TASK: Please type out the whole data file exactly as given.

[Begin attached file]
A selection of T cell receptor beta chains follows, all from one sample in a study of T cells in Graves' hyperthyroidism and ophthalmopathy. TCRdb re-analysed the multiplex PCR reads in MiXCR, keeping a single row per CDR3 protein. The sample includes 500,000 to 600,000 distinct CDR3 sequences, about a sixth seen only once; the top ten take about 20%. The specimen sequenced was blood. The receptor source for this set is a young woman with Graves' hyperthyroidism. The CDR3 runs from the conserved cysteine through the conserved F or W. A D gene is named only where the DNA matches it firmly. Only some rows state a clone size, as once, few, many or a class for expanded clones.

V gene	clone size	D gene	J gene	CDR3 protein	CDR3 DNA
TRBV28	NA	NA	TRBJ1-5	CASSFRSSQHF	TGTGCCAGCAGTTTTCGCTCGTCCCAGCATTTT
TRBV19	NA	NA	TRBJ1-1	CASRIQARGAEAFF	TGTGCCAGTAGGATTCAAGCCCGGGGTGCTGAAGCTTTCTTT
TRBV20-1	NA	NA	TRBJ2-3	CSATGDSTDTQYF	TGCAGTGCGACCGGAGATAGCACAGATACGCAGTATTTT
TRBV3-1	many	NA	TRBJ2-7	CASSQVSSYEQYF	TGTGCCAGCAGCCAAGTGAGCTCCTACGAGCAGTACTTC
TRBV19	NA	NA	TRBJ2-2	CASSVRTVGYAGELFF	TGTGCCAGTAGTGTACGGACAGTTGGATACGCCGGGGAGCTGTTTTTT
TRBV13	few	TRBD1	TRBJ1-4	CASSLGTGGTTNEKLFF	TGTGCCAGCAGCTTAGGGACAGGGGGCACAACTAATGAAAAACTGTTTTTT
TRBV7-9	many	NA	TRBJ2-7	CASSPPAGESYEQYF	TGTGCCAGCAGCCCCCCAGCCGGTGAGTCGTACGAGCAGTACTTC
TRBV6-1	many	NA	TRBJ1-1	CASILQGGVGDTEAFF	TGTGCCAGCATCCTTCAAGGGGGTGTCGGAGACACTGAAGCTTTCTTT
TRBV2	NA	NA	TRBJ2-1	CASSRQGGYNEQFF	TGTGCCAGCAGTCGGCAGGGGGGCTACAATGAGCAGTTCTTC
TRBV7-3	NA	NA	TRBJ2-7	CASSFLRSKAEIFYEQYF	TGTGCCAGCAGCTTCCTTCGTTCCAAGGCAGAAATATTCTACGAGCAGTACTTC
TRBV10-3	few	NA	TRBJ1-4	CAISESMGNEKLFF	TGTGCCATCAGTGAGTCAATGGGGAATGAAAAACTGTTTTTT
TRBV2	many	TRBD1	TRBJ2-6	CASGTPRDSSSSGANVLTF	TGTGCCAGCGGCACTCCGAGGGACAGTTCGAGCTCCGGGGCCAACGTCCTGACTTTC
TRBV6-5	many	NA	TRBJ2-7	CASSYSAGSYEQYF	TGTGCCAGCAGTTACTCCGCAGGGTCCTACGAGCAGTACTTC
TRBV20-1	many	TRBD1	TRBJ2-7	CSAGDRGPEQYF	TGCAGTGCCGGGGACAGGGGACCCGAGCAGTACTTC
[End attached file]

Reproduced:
A selection of T cell receptor beta chains follows, all from one sample in a study of T cells in Graves' hyperthyroidism and ophthalmopathy. TCRdb re-analysed the multiplex PCR reads in MiXCR, keeping a single row per CDR3 protein. The sample includes 500,000 to 600,000 distinct CDR3 sequences, about a sixth seen only once; the top ten take about 20%. The specimen sequenced was blood. The receptor source for this set is a young woman with Graves' hyperthyroidism. The CDR3 runs from the conserved cysteine through the conserved F or W. A D gene is named only where the DNA matches it firmly. Only some rows state a clone size, as once, few, many or a class for expanded clones.

V gene	clone size	D gene	J gene	CDR3 protein	CDR3 DNA
TRBV28	NA	NA	TRBJ1-5	CASSFRSSQHF	TGTGCCAGCAGTTTTCGCTCGTCCCAGCATTTT
TRBV19	NA	NA	TRBJ1-1	CASRIQARGAEAFF	TGTGCCAGTAGGATTCAAGCCCGGGGTGCTGAAGCTTTCTTT
TRBV20-1	NA	NA	TRBJ2-3	CSATGDSTDTQYF	TGCAGTGCGACCGGAGATAGCACAGATACGCAGTATTTT
TRBV3-1	many	NA	TRBJ2-7	CASSQVSSYEQYF	TGTGCCAGCAGCCAAGTGAGCTCCTACGAGCAGTACTTC
TRBV19	NA	NA	TRBJ2-2	CASSVRTVGYAGELFF	TGTGCCAGTAGTGTACGGACAGTTGGATACGCCGGGGAGCTGTTTTTT
TRBV13	few	TRBD1	TRBJ1-4	CASSLGTGGTTNEKLFF	TGTGCCAGCAGCTTAGGGACAGGGGGCACAACTAATGAAAAACTGTTTTTT
TRBV7-9	many	NA	TRBJ2-7	CASSPPAGESYEQYF	TGTGCCAGCAGCCCCCCAGCCGGTGAGTCGTACGAGCAGTACTTC
TRBV6-1	many	NA	TRBJ1-1	CASILQGGVGDTEAFF	TGTGCCAGCATCCTTCAAGGGGGTGTCGGAGACACTGAAGCTTTCTTT
TRBV2	NA	NA	TRBJ2-1	CASSRQGGYNEQFF	TGTGCCAGCAGTCGGCAGGGGGGCTACAATGAGCAGTTCTTC
TRBV7-3	NA	NA	TRBJ2-7	CASSFLRSKAEIFYEQYF	TGTGCCAGCAGCTTCCTTCGTTCCAAGGCAGAAATATTCTACGAGCAGTACTTC
TRBV10-3	few	NA	TRBJ1-4	CAISESMGNEKLFF	TGTGCCATCAGTGAGTCAATGGGGAATGAAAAACTGTTTTTT
TRBV2	many	TRBD1	TRBJ2-6	CASGTPRDSSSSGANVLTF	TGTGCCAGCGGCACTCCGAGGGACAGTTCGAGCTCCGGGGCCAACGTCCTGACTTTC
TRBV6-5	many	NA	TRBJ2-7	CASSYSAGSYEQYF	TGTGCCAGCAGTTACTCCGCAGGGTCCTACGAGCAGTACTTC
TRBV20-1	many	TRBD1	TRBJ2-7	CSAGDRGPEQYF	TGCAGTGCCGGGGACAGGGGACCCGAGCAGTACTTC